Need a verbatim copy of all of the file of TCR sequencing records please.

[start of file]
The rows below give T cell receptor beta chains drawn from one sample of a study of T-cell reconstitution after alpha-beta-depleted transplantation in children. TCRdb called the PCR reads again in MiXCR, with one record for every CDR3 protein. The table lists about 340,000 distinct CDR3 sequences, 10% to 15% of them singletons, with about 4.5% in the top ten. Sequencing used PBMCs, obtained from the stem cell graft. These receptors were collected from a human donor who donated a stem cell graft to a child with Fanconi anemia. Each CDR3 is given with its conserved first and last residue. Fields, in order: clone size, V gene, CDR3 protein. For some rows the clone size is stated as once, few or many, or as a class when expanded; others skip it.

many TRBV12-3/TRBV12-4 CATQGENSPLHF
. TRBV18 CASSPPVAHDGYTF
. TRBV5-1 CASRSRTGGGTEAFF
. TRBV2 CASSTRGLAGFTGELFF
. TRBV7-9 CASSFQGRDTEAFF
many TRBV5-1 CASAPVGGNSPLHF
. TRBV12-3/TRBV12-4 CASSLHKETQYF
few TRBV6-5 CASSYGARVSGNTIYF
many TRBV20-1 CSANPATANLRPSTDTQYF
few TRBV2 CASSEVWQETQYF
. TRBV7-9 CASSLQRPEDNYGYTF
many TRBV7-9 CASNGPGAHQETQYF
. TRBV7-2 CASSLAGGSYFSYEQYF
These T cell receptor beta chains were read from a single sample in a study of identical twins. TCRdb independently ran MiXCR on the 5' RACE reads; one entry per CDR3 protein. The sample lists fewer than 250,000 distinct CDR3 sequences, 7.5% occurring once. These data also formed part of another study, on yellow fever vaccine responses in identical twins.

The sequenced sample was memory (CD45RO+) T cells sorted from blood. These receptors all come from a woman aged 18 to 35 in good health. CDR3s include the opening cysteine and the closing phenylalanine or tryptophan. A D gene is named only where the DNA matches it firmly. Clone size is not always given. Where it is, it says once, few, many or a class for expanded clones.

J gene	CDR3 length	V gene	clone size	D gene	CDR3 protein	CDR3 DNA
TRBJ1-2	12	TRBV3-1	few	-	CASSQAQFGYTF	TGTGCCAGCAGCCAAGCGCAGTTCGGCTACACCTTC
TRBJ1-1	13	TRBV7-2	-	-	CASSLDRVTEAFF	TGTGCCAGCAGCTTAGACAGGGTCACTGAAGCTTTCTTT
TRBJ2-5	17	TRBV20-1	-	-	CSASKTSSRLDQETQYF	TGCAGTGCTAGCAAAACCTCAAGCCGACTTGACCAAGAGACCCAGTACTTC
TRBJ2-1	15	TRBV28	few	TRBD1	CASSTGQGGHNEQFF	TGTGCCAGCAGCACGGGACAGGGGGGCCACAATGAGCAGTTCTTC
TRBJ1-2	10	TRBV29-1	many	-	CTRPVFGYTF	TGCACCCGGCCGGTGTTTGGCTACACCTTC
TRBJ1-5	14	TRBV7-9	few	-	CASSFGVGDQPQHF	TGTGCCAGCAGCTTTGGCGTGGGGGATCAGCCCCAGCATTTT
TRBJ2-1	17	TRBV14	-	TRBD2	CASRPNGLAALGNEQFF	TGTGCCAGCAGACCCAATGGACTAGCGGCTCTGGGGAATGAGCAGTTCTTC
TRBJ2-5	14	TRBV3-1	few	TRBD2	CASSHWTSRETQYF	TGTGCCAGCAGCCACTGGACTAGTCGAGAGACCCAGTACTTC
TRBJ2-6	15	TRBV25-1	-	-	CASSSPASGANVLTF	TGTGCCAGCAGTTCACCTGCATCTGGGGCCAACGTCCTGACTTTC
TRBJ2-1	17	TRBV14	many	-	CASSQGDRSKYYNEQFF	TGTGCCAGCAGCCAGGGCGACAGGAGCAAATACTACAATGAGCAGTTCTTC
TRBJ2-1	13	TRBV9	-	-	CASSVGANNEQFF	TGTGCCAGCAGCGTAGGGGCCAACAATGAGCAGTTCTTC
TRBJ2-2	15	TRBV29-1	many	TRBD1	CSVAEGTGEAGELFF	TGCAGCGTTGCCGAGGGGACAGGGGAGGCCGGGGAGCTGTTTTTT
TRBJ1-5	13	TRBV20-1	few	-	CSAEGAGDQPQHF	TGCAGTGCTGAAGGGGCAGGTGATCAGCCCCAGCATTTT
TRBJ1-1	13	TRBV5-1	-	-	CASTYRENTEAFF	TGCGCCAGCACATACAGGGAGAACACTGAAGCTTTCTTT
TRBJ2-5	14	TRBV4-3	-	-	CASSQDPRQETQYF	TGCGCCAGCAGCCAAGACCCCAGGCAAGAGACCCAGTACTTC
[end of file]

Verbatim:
The rows below give T cell receptor beta chains drawn from one sample of a study of T-cell reconstitution after alpha-beta-depleted transplantation in children. TCRdb called the PCR reads again in MiXCR, with one record for every CDR3 protein. The table lists about 340,000 distinct CDR3 sequences, 10% to 15% of them singletons, with about 4.5% in the top ten. Sequencing used PBMCs, obtained from the stem cell graft. These receptors were collected from a human donor who donated a stem cell graft to a child with Fanconi anemia. Each CDR3 is given with its conserved first and last residue. Fields, in order: clone size, V gene, CDR3 protein. For some rows the clone size is stated as once, few or many, or as a class when expanded; others skip it.

many TRBV12-3/TRBV12-4 CATQGENSPLHF
. TRBV18 CASSPPVAHDGYTF
. TRBV5-1 CASRSRTGGGTEAFF
. TRBV2 CASSTRGLAGFTGELFF
. TRBV7-9 CASSFQGRDTEAFF
many TRBV5-1 CASAPVGGNSPLHF
. TRBV12-3/TRBV12-4 CASSLHKETQYF
few TRBV6-5 CASSYGARVSGNTIYF
many TRBV20-1 CSANPATANLRPSTDTQYF
few TRBV2 CASSEVWQETQYF
. TRBV7-9 CASSLQRPEDNYGYTF
many TRBV7-9 CASNGPGAHQETQYF
. TRBV7-2 CASSLAGGSYFSYEQYF
These T cell receptor beta chains were read from a single sample in a study of identical twins. TCRdb independently ran MiXCR on the 5' RACE reads; one entry per CDR3 protein. The sample lists fewer than 250,000 distinct CDR3 sequences, 7.5% occurring once. These data also formed part of another study, on yellow fever vaccine responses in identical twins.

The sequenced sample was memory (CD45RO+) T cells sorted from blood. These receptors all come from a woman aged 18 to 35 in good health. CDR3s include the opening cysteine and the closing phenylalanine or tryptophan. A D gene is named only where the DNA matches it firmly. Clone size is not always given. Where it is, it says once, few, many or a class for expanded clones.

J gene	CDR3 length	V gene	clone size	D gene	CDR3 protein	CDR3 DNA
TRBJ1-2	12	TRBV3-1	few	-	CASSQAQFGYTF	TGTGCCAGCAGCCAAGCGCAGTTCGGCTACACCTTC
TRBJ1-1	13	TRBV7-2	-	-	CASSLDRVTEAFF	TGTGCCAGCAGCTTAGACAGGGTCACTGAAGCTTTCTTT
TRBJ2-5	17	TRBV20-1	-	-	CSASKTSSRLDQETQYF	TGCAGTGCTAGCAAAACCTCAAGCCGACTTGACCAAGAGACCCAGTACTTC
TRBJ2-1	15	TRBV28	few	TRBD1	CASSTGQGGHNEQFF	TGTGCCAGCAGCACGGGACAGGGGGGCCACAATGAGCAGTTCTTC
TRBJ1-2	10	TRBV29-1	many	-	CTRPVFGYTF	TGCACCCGGCCGGTGTTTGGCTACACCTTC
TRBJ1-5	14	TRBV7-9	few	-	CASSFGVGDQPQHF	TGTGCCAGCAGCTTTGGCGTGGGGGATCAGCCCCAGCATTTT
TRBJ2-1	17	TRBV14	-	TRBD2	CASRPNGLAALGNEQFF	TGTGCCAGCAGACCCAATGGACTAGCGGCTCTGGGGAATGAGCAGTTCTTC
TRBJ2-5	14	TRBV3-1	few	TRBD2	CASSHWTSRETQYF	TGTGCCAGCAGCCACTGGACTAGTCGAGAGACCCAGTACTTC
TRBJ2-6	15	TRBV25-1	-	-	CASSSPASGANVLTF	TGTGCCAGCAGTTCACCTGCATCTGGGGCCAACGTCCTGACTTTC
TRBJ2-1	17	TRBV14	many	-	CASSQGDRSKYYNEQFF	TGTGCCAGCAGCCAGGGCGACAGGAGCAAATACTACAATGAGCAGTTCTTC
TRBJ2-1	13	TRBV9	-	-	CASSVGANNEQFF	TGTGCCAGCAGCGTAGGGGCCAACAATGAGCAGTTCTTC
TRBJ2-2	15	TRBV29-1	many	TRBD1	CSVAEGTGEAGELFF	TGCAGCGTTGCCGAGGGGACAGGGGAGGCCGGGGAGCTGTTTTTT
TRBJ1-5	13	TRBV20-1	few	-	CSAEGAGDQPQHF	TGCAGTGCTGAAGGGGCAGGTGATCAGCCCCAGCATTTT
TRBJ1-1	13	TRBV5-1	-	-	CASTYRENTEAFF	TGCGCCAGCACATACAGGGAGAACACTGAAGCTTTCTTT
TRBJ2-5	14	TRBV4-3	-	-	CASSQDPRQETQYF	TGCGCCAGCAGCCAAGACCCCAGGCAAGAGACCCAGTACTTC